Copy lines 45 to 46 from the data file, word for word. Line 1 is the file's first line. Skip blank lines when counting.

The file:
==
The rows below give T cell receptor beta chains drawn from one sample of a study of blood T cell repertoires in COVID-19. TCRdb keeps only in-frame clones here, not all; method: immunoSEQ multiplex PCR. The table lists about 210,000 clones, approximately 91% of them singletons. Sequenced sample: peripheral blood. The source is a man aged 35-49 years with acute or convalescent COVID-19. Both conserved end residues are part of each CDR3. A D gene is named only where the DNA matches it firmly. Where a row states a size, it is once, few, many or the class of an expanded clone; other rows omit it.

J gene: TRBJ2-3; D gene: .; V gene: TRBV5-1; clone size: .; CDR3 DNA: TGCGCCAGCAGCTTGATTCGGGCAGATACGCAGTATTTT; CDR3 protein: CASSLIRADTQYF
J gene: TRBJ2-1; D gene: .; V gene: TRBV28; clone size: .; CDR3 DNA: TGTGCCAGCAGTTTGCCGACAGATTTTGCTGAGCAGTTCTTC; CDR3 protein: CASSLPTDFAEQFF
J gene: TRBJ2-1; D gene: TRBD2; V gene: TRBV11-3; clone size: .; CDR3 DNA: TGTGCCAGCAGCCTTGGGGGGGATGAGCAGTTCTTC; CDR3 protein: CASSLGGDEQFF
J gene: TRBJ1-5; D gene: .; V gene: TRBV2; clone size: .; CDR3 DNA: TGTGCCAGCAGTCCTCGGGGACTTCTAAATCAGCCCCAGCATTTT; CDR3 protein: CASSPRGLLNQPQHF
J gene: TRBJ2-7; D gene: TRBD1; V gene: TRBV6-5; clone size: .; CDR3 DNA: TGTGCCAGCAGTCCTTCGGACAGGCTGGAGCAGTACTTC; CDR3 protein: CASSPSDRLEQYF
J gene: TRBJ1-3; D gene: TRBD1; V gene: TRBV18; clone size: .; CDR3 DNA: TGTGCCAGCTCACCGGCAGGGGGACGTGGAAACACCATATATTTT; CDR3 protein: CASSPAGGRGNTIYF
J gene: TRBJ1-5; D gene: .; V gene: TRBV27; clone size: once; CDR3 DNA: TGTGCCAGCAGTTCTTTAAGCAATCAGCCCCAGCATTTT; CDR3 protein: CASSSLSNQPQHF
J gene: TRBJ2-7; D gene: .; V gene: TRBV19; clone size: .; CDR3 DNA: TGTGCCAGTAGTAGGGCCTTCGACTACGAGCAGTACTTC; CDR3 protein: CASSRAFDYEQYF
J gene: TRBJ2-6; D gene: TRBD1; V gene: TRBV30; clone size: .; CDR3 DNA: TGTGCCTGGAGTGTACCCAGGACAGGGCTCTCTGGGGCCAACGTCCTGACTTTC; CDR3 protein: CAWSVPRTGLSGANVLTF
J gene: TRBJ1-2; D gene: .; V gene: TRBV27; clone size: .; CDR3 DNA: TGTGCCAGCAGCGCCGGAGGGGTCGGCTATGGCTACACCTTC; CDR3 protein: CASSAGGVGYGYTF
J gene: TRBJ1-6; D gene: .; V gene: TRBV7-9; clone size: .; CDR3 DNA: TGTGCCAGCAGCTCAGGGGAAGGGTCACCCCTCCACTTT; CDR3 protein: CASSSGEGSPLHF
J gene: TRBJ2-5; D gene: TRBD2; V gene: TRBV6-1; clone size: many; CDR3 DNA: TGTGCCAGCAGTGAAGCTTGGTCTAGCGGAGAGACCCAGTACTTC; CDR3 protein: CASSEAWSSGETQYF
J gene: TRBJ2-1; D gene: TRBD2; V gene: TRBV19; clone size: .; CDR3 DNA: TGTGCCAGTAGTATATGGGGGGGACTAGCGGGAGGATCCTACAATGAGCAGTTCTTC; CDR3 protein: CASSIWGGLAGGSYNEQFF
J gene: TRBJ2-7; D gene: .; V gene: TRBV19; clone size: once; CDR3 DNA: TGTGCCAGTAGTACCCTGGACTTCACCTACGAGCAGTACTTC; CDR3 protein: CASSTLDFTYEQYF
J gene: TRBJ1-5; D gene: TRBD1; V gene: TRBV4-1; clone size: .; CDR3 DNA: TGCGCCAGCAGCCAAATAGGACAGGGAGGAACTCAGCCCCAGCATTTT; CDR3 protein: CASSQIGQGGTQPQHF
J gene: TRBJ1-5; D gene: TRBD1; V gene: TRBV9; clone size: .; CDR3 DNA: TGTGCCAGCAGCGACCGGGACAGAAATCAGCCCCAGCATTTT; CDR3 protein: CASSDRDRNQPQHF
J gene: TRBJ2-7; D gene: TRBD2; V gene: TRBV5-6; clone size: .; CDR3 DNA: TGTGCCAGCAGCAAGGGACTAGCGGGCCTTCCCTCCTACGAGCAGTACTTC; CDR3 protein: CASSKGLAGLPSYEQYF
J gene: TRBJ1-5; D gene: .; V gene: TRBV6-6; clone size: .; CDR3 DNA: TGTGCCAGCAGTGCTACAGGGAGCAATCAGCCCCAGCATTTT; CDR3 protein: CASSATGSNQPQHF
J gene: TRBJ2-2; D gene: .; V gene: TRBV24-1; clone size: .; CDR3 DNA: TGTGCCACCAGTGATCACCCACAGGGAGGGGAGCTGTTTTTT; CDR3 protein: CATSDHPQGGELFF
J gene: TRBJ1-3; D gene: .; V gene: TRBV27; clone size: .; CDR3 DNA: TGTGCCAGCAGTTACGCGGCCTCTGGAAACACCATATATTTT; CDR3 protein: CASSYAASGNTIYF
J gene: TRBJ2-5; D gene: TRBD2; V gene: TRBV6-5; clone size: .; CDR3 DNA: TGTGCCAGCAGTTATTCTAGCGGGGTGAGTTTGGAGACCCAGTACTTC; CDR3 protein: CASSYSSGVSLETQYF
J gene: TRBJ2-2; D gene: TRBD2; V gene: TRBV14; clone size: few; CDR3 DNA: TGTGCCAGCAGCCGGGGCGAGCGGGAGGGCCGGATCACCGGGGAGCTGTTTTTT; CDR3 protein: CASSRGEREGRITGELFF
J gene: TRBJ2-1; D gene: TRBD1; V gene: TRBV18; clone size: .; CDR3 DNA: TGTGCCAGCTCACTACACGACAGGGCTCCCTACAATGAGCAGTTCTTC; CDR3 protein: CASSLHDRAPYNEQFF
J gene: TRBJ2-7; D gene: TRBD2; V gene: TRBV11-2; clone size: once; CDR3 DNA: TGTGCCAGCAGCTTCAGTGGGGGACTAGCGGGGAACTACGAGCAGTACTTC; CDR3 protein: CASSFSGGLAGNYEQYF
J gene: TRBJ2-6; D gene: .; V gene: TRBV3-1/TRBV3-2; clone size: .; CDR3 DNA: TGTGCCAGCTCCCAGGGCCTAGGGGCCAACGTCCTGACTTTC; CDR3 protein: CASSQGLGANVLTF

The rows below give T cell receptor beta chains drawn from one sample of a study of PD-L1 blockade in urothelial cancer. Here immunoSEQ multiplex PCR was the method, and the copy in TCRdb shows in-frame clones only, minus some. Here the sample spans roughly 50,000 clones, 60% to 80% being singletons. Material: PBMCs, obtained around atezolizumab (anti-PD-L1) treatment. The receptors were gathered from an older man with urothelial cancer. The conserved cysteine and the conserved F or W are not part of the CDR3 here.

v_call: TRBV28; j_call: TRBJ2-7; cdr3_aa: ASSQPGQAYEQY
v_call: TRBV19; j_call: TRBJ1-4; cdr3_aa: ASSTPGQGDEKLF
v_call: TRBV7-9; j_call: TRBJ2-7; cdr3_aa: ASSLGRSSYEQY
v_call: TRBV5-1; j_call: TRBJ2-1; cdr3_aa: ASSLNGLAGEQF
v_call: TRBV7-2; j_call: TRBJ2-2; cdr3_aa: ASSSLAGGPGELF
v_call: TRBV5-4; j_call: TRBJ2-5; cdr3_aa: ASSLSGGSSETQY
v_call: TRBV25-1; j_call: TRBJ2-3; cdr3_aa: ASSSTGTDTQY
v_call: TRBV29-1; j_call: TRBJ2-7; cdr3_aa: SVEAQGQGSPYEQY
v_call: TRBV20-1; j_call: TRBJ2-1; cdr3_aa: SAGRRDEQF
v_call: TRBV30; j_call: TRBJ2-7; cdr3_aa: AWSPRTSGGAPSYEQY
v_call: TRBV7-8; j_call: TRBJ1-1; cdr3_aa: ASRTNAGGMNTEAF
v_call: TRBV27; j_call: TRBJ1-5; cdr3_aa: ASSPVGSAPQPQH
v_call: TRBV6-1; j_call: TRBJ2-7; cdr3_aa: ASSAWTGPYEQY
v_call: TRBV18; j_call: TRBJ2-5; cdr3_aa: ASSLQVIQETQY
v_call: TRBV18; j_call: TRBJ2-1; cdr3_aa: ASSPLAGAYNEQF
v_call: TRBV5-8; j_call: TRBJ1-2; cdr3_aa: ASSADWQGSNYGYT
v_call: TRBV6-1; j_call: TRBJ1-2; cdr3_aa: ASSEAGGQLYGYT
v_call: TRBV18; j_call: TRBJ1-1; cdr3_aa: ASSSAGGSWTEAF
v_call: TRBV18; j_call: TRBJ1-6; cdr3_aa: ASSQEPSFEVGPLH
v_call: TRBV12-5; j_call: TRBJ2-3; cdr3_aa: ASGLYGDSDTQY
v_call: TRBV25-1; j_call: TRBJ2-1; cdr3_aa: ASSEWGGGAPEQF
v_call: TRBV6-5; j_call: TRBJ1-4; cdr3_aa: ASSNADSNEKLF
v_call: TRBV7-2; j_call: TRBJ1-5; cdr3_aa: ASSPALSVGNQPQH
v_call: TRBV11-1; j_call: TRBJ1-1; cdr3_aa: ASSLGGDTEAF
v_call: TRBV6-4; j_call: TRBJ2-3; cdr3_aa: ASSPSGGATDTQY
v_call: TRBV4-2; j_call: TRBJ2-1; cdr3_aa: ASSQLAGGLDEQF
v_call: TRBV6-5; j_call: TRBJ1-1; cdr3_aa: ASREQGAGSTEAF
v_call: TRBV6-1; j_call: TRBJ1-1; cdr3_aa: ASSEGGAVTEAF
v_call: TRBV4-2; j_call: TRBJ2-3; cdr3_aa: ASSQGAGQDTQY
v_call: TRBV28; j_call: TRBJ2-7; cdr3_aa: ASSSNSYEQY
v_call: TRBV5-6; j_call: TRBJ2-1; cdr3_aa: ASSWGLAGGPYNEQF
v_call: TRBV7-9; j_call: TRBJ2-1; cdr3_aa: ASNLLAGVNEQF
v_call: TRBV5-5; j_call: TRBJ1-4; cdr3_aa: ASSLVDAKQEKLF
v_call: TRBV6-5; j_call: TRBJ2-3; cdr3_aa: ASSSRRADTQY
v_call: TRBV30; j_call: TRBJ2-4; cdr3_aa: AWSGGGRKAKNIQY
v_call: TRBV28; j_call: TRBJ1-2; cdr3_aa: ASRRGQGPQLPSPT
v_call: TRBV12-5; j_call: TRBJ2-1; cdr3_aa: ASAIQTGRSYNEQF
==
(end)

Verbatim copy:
v_call: TRBV18; j_call: TRBJ1-1; cdr3_aa: ASSSAGGSWTEAF
v_call: TRBV18; j_call: TRBJ1-6; cdr3_aa: ASSQEPSFEVGPLH